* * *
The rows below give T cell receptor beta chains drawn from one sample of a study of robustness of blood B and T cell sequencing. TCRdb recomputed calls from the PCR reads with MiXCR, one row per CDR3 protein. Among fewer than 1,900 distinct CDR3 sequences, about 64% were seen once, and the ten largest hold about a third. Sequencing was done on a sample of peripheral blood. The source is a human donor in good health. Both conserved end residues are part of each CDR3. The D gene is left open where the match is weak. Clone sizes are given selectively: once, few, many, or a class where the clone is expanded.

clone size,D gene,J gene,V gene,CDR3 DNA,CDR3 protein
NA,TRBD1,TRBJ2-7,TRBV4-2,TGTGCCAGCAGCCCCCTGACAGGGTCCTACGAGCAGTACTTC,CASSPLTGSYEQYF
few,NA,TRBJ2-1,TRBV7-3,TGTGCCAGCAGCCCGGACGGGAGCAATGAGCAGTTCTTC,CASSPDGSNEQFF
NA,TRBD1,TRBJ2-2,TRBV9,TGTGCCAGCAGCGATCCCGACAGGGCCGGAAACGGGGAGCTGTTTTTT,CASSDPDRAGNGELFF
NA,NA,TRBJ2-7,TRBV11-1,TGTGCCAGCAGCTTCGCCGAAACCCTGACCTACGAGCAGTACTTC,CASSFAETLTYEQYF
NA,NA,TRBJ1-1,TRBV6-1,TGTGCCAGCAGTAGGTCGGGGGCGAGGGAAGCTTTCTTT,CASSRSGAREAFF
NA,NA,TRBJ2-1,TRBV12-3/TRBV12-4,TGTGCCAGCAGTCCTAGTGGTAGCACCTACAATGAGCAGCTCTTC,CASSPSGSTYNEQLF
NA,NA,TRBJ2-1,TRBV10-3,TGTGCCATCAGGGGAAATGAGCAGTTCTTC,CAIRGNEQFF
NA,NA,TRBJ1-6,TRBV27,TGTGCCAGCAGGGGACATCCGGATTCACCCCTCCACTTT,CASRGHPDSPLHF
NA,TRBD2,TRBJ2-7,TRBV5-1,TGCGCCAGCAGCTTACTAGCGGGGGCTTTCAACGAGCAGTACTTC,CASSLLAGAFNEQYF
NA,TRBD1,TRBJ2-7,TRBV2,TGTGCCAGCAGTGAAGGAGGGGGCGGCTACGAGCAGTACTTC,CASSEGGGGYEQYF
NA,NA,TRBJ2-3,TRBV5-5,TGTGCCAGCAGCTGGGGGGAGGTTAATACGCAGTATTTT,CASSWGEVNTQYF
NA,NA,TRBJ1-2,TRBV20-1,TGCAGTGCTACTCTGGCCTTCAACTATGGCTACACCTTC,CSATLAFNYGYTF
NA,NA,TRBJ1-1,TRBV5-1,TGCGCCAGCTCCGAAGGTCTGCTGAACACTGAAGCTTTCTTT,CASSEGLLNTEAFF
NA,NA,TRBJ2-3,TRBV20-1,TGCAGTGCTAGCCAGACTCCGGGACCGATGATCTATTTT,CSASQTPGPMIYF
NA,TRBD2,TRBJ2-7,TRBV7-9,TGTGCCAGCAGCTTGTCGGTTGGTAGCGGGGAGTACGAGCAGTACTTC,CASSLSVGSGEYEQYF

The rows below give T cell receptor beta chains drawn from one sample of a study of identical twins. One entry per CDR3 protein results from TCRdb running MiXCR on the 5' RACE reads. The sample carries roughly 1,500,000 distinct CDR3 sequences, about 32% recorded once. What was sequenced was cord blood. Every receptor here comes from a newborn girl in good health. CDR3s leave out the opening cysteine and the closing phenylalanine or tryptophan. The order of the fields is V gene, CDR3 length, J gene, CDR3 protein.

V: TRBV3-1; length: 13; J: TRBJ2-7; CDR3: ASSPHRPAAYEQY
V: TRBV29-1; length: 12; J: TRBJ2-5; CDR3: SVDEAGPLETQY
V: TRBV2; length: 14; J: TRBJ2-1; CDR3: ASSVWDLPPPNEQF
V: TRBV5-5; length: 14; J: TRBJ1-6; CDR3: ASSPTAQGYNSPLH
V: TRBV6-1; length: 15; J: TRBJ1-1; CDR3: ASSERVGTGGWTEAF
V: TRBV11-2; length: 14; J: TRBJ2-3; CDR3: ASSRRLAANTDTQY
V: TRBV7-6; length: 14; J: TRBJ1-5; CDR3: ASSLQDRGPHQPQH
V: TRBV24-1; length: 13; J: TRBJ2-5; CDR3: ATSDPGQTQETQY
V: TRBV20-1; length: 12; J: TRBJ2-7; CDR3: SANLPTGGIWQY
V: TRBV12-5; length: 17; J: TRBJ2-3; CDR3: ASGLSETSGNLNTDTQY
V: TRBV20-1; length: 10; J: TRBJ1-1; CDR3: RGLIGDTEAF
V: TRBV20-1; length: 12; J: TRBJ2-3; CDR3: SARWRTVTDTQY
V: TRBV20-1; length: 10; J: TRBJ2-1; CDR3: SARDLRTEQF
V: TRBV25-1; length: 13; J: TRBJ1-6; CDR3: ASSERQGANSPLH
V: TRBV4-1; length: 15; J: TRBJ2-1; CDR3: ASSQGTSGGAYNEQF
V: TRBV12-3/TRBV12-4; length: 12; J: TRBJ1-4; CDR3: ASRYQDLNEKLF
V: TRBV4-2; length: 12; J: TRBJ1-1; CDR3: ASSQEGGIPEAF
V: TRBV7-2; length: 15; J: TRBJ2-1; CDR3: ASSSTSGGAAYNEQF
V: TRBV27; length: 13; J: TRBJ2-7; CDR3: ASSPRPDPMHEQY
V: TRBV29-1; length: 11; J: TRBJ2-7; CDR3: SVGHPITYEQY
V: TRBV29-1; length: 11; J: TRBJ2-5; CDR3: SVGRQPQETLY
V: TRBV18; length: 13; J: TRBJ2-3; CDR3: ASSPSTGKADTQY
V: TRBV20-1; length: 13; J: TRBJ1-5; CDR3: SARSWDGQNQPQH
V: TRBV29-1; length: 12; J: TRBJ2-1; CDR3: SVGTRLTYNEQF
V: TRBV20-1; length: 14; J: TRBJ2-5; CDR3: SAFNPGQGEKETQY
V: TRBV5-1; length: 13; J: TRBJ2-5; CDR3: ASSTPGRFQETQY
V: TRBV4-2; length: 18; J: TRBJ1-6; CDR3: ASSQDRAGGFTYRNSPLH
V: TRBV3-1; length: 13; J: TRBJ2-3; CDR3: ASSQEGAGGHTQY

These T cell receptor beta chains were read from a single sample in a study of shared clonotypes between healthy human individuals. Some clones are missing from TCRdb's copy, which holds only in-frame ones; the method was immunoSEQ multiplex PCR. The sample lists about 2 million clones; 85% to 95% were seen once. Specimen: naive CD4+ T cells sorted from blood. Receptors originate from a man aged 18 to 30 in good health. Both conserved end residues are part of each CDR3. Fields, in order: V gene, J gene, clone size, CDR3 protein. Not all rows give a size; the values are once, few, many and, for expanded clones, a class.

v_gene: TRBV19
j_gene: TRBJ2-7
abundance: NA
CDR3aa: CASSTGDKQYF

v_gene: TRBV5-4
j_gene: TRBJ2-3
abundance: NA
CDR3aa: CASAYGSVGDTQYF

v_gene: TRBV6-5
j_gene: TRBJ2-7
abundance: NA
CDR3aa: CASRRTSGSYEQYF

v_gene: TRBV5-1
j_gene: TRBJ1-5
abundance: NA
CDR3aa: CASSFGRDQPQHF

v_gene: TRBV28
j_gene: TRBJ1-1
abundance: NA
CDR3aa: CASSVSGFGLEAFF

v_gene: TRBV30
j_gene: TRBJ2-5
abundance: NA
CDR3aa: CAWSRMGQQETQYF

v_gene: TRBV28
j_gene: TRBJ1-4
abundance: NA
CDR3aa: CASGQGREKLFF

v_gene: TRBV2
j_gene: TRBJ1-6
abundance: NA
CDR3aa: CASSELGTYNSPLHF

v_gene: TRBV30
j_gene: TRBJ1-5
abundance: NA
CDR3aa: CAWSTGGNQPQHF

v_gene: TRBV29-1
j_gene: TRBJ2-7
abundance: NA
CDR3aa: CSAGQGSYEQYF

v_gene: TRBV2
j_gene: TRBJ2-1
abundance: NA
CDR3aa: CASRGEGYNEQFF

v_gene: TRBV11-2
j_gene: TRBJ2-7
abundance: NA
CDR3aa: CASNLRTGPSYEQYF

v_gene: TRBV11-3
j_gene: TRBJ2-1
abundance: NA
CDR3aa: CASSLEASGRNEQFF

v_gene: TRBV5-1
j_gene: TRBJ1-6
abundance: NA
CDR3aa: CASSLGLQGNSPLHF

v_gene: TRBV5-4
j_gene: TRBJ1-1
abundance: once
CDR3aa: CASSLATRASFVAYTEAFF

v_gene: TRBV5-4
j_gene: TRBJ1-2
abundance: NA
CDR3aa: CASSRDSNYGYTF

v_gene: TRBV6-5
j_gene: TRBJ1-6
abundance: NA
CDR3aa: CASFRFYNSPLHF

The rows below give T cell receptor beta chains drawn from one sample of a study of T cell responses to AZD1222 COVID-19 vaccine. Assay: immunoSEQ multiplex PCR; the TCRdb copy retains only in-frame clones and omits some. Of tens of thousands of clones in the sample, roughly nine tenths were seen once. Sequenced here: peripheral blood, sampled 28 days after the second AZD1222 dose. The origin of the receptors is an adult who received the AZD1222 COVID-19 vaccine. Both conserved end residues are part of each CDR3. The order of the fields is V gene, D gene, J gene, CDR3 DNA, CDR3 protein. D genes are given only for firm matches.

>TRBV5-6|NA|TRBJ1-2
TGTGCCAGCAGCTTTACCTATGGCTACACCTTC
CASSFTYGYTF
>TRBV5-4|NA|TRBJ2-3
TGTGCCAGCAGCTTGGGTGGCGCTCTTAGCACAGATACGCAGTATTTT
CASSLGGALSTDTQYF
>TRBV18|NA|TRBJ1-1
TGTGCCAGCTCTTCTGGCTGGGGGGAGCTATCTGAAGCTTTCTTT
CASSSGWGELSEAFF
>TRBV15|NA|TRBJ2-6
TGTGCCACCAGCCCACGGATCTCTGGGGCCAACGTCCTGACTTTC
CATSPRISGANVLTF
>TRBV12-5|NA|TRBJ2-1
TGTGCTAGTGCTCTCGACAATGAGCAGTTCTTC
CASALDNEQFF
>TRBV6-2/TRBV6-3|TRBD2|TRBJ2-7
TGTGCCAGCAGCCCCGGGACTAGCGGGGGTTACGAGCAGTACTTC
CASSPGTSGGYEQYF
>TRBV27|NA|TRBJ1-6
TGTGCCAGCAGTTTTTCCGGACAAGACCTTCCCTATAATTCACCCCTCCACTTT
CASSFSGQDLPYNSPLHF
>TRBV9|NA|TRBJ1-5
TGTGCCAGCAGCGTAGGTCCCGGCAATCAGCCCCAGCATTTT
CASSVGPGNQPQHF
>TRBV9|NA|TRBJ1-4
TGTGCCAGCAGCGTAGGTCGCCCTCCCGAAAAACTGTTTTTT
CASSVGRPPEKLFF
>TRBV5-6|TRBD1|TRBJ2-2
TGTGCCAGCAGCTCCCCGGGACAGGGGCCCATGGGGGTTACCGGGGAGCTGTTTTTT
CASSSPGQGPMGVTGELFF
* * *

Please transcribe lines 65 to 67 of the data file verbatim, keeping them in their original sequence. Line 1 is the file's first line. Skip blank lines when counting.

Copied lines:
j_gene: TRBJ1-1
abundance: NA
CDR3aa: CASSVSGFGLEAFF